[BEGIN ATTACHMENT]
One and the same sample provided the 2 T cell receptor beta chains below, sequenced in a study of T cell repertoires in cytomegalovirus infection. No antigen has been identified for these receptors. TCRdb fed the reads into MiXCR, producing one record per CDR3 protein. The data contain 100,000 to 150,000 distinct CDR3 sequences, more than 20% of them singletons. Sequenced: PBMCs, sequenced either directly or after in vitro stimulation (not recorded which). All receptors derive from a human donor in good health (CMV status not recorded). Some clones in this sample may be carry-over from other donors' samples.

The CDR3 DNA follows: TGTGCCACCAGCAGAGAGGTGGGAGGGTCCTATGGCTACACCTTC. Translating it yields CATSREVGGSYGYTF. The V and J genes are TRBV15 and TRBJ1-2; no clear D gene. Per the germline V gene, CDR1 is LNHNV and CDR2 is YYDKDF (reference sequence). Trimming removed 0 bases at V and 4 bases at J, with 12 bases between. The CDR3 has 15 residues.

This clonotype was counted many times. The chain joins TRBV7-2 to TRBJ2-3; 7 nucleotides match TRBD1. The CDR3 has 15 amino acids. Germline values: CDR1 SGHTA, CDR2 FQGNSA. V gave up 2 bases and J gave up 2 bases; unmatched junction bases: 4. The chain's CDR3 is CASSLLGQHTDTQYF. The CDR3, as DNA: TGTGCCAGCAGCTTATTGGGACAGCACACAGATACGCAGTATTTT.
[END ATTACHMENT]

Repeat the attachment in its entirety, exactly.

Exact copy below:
One and the same sample provided the 2 T cell receptor beta chains below, sequenced in a study of T cell repertoires in cytomegalovirus infection. No antigen has been identified for these receptors. TCRdb fed the reads into MiXCR, producing one record per CDR3 protein. The data contain 100,000 to 150,000 distinct CDR3 sequences, more than 20% of them singletons. Sequenced: PBMCs, sequenced either directly or after in vitro stimulation (not recorded which). All receptors derive from a human donor in good health (CMV status not recorded). Some clones in this sample may be carry-over from other donors' samples.

The CDR3 DNA follows: TGTGCCACCAGCAGAGAGGTGGGAGGGTCCTATGGCTACACCTTC. Translating it yields CATSREVGGSYGYTF. The V and J genes are TRBV15 and TRBJ1-2; no clear D gene. Per the germline V gene, CDR1 is LNHNV and CDR2 is YYDKDF (reference sequence). Trimming removed 0 bases at V and 4 bases at J, with 12 bases between. The CDR3 has 15 residues.

This clonotype was counted many times. The chain joins TRBV7-2 to TRBJ2-3; 7 nucleotides match TRBD1. The CDR3 has 15 amino acids. Germline values: CDR1 SGHTA, CDR2 FQGNSA. V gave up 2 bases and J gave up 2 bases; unmatched junction bases: 4. The chain's CDR3 is CASSLLGQHTDTQYF. The CDR3, as DNA: TGTGCCAGCAGCTTATTGGGACAGCACACAGATACGCAGTATTTT.